Urinary tract calculi in children.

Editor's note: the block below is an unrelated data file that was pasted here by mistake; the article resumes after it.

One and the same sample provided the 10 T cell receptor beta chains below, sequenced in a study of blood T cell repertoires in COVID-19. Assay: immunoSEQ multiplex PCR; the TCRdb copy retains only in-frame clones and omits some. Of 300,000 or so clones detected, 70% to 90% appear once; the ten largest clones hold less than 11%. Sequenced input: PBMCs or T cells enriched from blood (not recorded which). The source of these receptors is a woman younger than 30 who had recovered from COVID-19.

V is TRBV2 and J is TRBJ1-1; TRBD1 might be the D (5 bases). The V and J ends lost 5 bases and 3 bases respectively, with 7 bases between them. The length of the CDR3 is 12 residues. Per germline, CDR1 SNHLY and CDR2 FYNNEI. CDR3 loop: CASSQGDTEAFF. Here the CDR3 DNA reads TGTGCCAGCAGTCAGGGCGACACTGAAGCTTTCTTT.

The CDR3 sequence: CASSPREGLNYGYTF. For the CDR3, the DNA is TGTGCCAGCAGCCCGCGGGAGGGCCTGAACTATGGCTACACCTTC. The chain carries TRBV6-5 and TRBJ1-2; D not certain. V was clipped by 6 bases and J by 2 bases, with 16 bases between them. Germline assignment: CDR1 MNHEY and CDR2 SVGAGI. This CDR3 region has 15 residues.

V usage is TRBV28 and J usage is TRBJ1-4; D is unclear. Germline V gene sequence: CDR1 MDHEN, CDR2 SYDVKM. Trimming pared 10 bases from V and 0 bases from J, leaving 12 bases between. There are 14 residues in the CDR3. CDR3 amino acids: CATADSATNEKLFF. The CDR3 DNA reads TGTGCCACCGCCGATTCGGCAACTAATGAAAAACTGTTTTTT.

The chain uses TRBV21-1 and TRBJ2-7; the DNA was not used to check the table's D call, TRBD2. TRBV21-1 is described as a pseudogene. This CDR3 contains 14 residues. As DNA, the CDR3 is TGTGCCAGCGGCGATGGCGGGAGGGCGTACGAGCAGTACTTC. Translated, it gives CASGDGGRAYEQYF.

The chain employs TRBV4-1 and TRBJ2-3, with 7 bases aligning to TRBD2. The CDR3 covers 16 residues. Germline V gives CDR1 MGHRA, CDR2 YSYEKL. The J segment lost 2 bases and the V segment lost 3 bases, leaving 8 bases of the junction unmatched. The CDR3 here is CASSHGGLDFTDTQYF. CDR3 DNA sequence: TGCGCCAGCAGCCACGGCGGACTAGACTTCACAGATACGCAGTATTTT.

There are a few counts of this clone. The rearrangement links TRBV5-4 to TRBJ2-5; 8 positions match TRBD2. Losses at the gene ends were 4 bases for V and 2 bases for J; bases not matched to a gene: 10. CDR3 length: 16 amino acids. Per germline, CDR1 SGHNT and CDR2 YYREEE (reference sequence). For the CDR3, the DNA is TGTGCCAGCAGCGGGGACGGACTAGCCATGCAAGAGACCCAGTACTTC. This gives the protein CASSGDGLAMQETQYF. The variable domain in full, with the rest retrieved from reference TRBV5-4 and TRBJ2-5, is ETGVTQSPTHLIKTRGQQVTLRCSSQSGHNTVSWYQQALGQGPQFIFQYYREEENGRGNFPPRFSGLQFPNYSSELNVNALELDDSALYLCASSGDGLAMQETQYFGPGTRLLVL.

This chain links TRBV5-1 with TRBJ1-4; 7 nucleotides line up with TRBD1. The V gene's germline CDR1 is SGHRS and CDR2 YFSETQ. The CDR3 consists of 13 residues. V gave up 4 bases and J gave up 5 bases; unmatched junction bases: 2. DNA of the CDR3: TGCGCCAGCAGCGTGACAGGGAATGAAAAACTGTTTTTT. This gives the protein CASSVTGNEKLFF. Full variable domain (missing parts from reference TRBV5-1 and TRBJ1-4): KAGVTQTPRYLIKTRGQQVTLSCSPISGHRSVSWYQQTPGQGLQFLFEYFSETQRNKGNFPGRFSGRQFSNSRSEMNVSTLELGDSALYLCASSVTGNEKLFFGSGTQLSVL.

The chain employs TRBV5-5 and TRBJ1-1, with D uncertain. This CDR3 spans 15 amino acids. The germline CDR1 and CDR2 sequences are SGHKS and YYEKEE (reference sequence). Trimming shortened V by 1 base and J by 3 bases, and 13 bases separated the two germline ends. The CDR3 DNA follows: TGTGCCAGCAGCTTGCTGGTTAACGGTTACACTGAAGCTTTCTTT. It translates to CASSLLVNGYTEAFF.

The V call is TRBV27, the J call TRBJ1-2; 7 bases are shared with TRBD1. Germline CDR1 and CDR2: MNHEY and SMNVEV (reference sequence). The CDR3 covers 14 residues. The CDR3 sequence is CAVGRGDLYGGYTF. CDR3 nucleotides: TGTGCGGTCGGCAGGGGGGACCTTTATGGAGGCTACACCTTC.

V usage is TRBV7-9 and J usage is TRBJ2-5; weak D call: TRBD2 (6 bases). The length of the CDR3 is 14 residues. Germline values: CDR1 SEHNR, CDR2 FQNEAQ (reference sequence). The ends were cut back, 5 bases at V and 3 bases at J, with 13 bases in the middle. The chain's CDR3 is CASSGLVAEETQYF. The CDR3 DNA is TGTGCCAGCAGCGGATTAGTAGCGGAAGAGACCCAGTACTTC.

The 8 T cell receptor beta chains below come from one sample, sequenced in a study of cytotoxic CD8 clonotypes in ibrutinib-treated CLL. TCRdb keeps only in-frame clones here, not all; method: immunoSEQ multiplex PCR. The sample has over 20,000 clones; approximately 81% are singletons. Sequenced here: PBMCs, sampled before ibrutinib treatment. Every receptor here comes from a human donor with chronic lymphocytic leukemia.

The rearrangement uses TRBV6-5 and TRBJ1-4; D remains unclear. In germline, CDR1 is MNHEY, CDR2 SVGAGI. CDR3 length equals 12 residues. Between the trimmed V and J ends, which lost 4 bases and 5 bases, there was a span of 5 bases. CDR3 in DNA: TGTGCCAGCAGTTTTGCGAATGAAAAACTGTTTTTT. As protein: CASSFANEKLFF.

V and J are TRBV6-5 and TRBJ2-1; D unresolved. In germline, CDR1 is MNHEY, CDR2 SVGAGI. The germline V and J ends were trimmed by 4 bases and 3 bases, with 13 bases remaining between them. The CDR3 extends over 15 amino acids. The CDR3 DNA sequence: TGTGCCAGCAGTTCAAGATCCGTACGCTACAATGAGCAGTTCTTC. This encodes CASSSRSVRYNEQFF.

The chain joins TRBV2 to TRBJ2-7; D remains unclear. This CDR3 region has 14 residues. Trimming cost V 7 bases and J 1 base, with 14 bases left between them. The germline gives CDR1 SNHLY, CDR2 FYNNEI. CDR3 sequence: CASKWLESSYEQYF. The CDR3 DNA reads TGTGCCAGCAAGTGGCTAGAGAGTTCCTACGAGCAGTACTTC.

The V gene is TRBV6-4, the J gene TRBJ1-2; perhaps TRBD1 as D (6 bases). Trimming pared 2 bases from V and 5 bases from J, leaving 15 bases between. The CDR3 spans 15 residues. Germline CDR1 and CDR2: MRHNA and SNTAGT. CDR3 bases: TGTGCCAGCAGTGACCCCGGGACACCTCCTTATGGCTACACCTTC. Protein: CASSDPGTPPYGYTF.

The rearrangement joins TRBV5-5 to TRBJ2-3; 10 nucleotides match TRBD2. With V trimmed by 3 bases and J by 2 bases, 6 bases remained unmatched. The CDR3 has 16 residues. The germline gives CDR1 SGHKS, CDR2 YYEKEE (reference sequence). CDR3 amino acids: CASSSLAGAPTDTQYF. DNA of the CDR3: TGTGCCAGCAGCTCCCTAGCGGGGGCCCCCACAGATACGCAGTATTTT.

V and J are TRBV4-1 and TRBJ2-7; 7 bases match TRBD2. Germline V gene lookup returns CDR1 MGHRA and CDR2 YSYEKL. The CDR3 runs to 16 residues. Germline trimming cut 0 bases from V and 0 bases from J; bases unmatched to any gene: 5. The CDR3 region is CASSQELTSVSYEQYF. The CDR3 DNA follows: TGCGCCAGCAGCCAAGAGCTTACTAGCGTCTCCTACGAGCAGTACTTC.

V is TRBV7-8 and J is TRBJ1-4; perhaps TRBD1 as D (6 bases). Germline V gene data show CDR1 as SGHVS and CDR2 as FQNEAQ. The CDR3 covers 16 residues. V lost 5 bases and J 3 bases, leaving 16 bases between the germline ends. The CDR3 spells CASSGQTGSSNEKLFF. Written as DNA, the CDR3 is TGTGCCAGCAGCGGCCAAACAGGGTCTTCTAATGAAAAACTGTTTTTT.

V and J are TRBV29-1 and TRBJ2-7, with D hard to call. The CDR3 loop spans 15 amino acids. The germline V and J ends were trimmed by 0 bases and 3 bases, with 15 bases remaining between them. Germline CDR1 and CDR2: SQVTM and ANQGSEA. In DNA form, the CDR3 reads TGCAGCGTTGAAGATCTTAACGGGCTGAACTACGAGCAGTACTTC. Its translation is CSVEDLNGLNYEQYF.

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One hundred and nine children with urinary tract calculi were reviewed and in some cases reinvestigated. Eighteen children had lower urinary tract calculi, which in all cases were associated with an underlying urodynamic abnormality. Sixty percent of 91 children with upper urinary tract calculi could be classified into 4 similarly sized etiological groups: an underlying urodynamic abnormality; urinary tract infection without a urodynamic abnormality; metabolic disorders; idiopathic hypercalciuria. An underlying abnormality was not found in 32% of cases. A painless presentation occurred in 39% of those with upper tract calculi. A family history of urinary calculi occurred in approximately one-half of children with either an idiopathic calculus or a calculus associated with cystinuria or idiopathic hypercalciuria. We conclude that urinary tract calculi, though rare in children, require extensive investigation to rule out urodynamic, infective and metabolic abnormalities. If such abnormalities are not found, the recurrence rate in the remainder is small and conservative treatment can usually be recommended.
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